Increased susceptibility to metastasis during pro-oestrus/oestrus in rats: Possible role of oestradiol and natural killer cells

S. Ben-Eliyahu, G. G. Page, G. Shakhar, A. N. Taylor

Research output: Contribution to journalArticlepeer-review

47 Scopus citations


It has been suggested that tumour development and immunocompetence are affected by the menstrual and the oestrous cycle, and sex hormones have been shown to modulate lymphokine production, neuroendocrine activity and immunity. In this study, we assessed natural killer cell activity and host susceptibility to metastasis during the oestrous cycle in the Fischer 344 inbred rat strain. Females were inoculated intravenously with MADB106 tumour cells, a syngeneic mammary adenocarcinoma cell line that metastasises only to the lungs. The susceptibility to metastatic development of this tumour was found to be significantly higher during pro-oestrus and oestrus than during metoestrus and dioestrus. Two days of exposure to oestradiol benzoate caused similar effects in ovariectomised females, and a single administration of progesterone reduced this effect of oestradiol to a statistically non-significant level. The tumour was found to be negative for oestradiol receptors, and its in vitro proliferation rate was not affected by oestradiol or progesterone, suggesting that the effects of sex hormones on the metastatic process are not attributable to a direct effect on tumour cells. Because the metastatic process of MADB106 tumour cells is known, and confirmed here, to be highly controlled by large granular lymphocyte/natural killer (LGL/NK) cell activity, we assessed their role in mediating the effects of the oestrous cycle. The number and activity levels of circulating blood LG/NK cells (NKR-P1+bright) were studied. Findings indicated oestrous-dependent alterations in the number of LGL/NK cells and suggested a diminished NK activity per LGL/NK cell during pro-oestrus/oestrus, the same phases that were characterised by higher susceptibility to metastatic development. These findings provide the first empirical evidence for a causal relationship between a short-term exposure to elevated oestradiol/low progesterone levels and decreased resistance to tumour metastasis, and it is hypothesised that an alteration in LGL/NK cell activity underlies these effects. Homologies and relevance to clinical phenomena are discussed.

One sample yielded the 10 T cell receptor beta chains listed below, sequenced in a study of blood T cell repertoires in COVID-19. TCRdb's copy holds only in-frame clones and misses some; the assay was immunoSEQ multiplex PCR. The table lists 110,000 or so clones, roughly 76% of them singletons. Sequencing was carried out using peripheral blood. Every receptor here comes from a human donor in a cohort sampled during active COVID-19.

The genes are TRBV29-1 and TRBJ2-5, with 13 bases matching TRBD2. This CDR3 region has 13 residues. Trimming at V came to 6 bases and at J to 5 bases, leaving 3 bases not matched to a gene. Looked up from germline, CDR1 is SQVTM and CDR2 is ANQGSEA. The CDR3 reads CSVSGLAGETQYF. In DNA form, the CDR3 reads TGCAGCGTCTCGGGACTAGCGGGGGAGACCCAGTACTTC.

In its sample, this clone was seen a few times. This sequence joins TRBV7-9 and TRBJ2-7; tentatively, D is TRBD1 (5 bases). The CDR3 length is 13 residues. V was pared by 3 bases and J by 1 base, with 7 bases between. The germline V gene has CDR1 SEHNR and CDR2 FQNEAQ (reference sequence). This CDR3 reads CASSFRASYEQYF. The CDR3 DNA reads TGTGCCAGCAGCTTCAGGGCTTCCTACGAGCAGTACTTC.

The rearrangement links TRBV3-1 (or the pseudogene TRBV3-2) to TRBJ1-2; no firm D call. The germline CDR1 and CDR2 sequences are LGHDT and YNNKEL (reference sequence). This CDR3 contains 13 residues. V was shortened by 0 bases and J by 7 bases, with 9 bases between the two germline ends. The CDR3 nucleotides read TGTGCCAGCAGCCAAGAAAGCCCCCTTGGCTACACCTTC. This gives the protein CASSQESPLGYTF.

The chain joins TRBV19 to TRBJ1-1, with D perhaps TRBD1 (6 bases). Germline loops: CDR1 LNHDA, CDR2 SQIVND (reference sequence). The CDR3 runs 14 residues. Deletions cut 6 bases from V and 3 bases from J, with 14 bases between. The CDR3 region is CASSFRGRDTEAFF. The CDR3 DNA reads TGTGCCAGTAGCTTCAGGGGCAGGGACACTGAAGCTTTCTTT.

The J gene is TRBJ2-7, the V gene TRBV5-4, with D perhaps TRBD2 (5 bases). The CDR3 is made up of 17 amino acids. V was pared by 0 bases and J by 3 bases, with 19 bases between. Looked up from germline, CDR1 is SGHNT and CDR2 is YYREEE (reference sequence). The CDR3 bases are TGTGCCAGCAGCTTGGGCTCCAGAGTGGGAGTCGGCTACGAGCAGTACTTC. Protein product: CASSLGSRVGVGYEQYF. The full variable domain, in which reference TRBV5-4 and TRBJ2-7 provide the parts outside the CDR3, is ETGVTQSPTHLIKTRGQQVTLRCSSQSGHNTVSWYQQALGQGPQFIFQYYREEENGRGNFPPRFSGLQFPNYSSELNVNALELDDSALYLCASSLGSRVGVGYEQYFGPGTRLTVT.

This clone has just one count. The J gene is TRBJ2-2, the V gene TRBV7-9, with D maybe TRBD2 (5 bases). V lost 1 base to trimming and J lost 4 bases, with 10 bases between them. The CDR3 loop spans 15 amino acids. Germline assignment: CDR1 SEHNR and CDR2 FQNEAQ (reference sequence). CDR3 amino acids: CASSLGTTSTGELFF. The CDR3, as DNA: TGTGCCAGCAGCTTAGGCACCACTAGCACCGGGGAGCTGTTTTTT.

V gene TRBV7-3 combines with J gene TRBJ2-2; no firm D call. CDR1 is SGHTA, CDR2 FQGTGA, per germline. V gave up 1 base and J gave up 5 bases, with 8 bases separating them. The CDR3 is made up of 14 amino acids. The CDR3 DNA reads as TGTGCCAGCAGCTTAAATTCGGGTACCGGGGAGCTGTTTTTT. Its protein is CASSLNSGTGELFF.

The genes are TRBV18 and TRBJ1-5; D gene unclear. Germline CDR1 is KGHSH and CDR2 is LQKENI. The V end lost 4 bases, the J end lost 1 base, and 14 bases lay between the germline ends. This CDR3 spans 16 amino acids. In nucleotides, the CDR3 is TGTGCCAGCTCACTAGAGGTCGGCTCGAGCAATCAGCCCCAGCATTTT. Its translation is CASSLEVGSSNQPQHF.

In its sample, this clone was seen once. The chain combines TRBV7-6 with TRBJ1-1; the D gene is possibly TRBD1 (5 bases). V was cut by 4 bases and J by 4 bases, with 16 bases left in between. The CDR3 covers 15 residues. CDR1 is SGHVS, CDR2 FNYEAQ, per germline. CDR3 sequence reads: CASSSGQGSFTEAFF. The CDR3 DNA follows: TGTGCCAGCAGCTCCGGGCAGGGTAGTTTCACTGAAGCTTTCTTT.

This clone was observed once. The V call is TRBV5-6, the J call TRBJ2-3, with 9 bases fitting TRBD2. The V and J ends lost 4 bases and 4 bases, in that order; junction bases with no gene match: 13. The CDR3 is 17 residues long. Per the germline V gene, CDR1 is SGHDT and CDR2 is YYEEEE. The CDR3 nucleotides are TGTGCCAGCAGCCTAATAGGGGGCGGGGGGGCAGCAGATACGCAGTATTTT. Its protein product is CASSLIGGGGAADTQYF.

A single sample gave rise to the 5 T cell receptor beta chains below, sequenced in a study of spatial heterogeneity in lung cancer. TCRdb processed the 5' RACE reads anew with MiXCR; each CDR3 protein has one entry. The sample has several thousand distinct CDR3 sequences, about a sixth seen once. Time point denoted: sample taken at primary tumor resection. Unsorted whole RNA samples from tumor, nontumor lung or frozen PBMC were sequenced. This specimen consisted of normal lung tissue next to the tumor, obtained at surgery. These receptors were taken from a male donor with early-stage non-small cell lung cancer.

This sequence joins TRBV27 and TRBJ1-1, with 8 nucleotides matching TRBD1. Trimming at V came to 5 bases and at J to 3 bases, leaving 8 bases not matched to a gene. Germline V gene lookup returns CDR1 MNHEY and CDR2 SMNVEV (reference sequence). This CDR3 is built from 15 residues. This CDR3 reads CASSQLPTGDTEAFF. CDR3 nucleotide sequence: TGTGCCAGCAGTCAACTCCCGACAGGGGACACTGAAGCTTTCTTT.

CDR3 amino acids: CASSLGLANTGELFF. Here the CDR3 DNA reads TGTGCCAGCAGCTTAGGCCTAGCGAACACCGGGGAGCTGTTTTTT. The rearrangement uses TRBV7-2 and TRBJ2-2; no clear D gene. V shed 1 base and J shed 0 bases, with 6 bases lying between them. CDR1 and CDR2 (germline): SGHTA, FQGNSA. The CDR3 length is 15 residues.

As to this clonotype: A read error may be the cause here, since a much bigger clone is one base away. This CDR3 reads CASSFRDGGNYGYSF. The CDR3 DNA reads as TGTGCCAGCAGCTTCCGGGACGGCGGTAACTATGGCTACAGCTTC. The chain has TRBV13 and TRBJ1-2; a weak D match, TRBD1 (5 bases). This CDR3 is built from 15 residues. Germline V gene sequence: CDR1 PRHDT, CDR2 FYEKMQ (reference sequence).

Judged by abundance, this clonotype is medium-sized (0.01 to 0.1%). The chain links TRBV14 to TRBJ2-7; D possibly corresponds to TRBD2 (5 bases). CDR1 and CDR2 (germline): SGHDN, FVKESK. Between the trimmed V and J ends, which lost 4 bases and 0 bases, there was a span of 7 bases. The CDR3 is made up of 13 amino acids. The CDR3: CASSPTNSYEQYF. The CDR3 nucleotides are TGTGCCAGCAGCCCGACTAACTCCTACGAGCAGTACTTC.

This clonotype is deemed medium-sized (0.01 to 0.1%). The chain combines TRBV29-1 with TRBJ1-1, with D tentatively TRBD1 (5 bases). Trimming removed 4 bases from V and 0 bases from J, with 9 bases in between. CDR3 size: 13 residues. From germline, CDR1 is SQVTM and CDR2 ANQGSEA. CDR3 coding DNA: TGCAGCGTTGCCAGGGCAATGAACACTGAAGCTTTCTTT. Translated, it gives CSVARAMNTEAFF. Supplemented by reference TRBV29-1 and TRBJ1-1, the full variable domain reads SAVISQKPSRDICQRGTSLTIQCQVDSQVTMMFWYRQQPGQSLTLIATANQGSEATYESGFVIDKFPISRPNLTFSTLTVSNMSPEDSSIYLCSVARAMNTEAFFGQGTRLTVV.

Original languageEnglish (US)
Pages (from-to)1900-1907
Number of pages8
JournalBritish journal of cancer
Issue number12
StatePublished - 1996
Externally publishedYes


  • Immunity
  • MADB106
  • Menstrual cycle
  • Oestradiol
  • Oestrous cycle

ASJC Scopus subject areas

  • Oncology
  • Cancer Research


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